uToronto to take over location of affiliate university prep school

Earlier this month, the University of Toronto informed the University of Toronto Schools (UTS), its affiliated merit-based university preparatory school, that it will not accept UTS' proposal for a $48-million refurbishment of the aging property, and is giving the school until 2021 to relocate. uToronto decided the proposal "was not in the long-term best interest of the university" and it did not want to pursue a plan that would reserve the location "for a non-university use in perpetuity." uToronto is not sure what it will do with the site, although it plans a redevelopment that would serve as a "gateway" to its downtown campus. Renowned for generating generations of outstanding graduates, the 101-year-old UTS is committed to staying downtown. In addition to fundraising, it plans to negotiate with uToronto for financial relocation assistance. Globe and Mail

Algonquin College reveals design for new Pembroke campus

On Wednesday, Algonquin College unveiled the design for its $36-million waterfront campus in Pembroke, scheduled to open in fall 2012. Among the campus' many features is Renaissance Hall, a focal point in the facility that will include a student commons, cafeteria, and access to student services. The 2-storey Kathleen and F. Allan Huckabone Library will face the Ottawa River and be showcased near the front entrance to the building. The campus will feature 16 classrooms and 9 laboratories, including 3 nursing labs, a science lab, and an automotive shop. Most of the project's funding will come from the college with the help of its students' association, which has committed $4.3 million to support the addition of student recreational and social space. A community capital campaign is underway to raise $2.5 million for the project. Algonquin College News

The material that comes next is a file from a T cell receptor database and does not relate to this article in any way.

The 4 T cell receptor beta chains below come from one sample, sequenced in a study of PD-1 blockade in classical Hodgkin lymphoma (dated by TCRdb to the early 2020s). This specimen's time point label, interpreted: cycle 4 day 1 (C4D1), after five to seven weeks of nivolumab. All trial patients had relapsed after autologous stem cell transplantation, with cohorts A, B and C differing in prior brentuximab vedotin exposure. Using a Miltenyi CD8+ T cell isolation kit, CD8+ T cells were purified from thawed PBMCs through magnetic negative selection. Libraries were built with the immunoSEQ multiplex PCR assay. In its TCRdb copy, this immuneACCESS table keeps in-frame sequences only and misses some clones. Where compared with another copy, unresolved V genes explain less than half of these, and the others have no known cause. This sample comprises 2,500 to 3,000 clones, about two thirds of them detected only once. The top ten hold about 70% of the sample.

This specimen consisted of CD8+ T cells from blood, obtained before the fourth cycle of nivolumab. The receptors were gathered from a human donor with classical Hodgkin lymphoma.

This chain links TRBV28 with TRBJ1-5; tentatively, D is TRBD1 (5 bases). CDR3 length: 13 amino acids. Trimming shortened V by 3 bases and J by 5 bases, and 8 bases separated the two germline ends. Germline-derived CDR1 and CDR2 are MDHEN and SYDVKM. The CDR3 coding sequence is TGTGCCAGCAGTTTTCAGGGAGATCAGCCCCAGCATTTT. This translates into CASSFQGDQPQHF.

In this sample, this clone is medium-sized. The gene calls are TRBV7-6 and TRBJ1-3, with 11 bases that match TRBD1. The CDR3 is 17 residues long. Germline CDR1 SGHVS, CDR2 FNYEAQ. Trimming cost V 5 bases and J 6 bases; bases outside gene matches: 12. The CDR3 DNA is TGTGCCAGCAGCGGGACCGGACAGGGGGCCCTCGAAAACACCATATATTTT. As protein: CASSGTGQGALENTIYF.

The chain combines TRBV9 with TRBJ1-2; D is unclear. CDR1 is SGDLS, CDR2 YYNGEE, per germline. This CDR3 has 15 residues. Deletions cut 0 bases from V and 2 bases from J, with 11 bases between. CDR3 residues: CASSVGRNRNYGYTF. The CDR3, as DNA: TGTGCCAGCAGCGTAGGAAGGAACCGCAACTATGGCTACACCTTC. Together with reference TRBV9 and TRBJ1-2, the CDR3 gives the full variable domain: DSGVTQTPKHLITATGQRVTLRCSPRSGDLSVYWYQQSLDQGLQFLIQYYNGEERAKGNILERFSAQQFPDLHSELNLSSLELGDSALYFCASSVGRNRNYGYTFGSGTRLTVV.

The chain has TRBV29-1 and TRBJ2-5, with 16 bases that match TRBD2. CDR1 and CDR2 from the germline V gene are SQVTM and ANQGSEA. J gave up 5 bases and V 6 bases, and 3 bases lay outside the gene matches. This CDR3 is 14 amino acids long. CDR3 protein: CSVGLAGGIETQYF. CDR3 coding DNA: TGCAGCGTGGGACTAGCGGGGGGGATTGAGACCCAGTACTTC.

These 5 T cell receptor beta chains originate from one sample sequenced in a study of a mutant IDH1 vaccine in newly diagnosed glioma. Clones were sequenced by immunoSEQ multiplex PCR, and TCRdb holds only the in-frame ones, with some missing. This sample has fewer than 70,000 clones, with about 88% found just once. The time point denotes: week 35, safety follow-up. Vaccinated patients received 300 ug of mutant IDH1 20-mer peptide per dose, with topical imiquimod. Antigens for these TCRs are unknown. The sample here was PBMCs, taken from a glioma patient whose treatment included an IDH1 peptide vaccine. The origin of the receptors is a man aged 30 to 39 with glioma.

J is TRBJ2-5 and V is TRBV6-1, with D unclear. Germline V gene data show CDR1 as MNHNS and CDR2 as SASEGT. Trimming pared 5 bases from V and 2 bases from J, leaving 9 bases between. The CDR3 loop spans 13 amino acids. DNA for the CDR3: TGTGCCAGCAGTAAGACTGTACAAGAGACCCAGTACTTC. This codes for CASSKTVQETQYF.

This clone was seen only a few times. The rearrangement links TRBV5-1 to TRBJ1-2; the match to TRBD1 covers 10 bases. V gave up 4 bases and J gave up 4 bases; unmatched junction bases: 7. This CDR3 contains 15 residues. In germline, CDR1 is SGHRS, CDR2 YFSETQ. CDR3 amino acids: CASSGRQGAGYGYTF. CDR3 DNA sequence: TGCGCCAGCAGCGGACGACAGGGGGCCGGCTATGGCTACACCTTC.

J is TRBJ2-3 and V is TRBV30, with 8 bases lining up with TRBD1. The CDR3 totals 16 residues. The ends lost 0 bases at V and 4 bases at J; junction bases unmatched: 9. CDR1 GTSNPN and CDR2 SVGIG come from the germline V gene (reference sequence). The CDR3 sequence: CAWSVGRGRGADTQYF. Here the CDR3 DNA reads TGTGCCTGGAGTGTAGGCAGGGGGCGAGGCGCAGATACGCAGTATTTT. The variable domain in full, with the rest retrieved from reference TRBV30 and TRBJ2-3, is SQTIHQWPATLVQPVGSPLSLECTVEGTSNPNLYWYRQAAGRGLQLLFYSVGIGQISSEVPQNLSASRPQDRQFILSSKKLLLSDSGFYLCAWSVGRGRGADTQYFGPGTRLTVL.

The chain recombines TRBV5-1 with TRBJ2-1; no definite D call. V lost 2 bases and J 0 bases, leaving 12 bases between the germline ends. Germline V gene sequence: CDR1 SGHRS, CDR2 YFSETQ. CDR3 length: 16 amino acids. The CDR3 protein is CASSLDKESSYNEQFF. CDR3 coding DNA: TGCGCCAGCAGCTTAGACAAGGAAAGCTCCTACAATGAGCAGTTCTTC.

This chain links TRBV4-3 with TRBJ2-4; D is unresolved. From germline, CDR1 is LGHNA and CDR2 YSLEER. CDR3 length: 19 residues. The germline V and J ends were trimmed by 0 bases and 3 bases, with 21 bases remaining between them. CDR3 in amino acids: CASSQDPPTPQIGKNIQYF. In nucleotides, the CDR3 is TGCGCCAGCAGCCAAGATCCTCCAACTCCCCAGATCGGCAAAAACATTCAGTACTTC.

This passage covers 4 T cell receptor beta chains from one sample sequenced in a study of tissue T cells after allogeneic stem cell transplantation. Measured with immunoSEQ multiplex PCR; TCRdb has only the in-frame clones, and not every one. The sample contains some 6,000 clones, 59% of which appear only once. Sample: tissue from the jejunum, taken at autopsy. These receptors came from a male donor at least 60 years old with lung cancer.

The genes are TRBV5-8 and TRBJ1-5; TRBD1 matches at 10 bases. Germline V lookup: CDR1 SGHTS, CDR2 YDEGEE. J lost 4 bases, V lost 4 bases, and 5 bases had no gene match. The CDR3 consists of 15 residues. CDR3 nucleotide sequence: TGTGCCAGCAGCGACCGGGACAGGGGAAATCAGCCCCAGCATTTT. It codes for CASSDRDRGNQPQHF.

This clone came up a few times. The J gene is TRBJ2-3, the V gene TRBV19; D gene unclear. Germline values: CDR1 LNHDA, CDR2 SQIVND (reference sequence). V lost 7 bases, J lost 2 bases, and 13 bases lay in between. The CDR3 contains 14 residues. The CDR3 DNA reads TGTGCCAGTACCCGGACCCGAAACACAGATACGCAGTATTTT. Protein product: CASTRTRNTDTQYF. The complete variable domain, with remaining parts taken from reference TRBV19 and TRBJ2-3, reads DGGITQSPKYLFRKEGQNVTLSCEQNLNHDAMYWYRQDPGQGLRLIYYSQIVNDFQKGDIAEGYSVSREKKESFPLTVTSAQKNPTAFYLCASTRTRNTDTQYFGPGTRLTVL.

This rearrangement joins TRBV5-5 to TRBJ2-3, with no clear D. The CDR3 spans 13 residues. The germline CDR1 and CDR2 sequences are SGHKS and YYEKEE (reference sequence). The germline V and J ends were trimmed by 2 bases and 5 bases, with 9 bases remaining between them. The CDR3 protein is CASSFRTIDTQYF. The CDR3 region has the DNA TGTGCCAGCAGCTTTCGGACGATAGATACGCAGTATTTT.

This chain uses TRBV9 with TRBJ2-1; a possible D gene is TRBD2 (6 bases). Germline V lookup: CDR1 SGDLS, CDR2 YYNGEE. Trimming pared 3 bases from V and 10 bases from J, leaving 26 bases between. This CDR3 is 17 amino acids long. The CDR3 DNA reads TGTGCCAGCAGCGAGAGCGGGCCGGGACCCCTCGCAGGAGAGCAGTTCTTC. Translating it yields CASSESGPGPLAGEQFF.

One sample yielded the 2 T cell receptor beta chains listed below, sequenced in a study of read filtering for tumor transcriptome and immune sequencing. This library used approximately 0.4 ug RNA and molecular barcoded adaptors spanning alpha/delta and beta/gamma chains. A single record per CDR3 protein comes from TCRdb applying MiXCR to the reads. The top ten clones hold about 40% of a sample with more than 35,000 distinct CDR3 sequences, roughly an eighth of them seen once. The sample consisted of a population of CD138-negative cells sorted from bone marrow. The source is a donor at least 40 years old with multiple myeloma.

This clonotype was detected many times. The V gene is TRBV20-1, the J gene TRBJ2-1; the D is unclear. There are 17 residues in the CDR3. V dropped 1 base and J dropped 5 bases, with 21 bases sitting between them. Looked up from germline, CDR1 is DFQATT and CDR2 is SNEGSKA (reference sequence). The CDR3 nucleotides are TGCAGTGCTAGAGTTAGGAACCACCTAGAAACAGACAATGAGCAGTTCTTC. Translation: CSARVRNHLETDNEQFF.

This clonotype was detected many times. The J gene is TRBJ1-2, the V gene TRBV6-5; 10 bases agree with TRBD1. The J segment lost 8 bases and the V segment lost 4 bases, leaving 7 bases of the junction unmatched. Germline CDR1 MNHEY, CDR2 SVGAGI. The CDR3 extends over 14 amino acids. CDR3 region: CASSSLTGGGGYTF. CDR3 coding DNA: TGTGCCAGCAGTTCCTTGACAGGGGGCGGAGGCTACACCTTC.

Acadia redesigns website

Wednesday marked the launch of Acadia University's new-look website, whose homepage features videos, photos, and articles accessible by clicking large, rotating graphics. The homepage also includes links to the university's viewbook, social media accounts, and AcadiaTV feeds. New to the homepage is a scrolling marquee featuring popular site destinations such as Performing Arts and the International Student Centre. Acadia News | Acadia website

WLU Brantford new member of OCAA

Ontario Colleges Athletics Association's (OCAA) executive director announced yesterday that Wilfrid Laurier University's Brantford campus has joined the OCAA, effective May 1. Laurier Brantford's men's and women's soccer teams will begin competing in the 2014-15 season, and men's and women's basketball will join OCAA in the following season. The campus will join 30 OCAA member institutions, which compete in 15 varsity sports, 9 league sports, and 6 tournament sports. WLU News Release

Texas higher ed agency welcomes governor's $10,000 degree plan

The Texas Higher Education Coordinating Board is embracing Governor Rick Perry's challenge to create bachelor's degree programs costing no more than $10,000, with textbooks included. The plan is "entirely feasible," says the board's commissioner, whose organization is not looking to replace existing degrees or artificially push the costs of those down, but rather looking to provide alternative options for low-income students. Board officials say elements of a low-cost bachelor's degree could include online classes, open-source textbooks, flexible course formats, and a carefully structured curriculum with few options for electives. Key to any plan would be buy-in from faculty members and rigorous standards. The Chronicle of Higher Education (free access) | Texas Tribune | Austin American-Statesman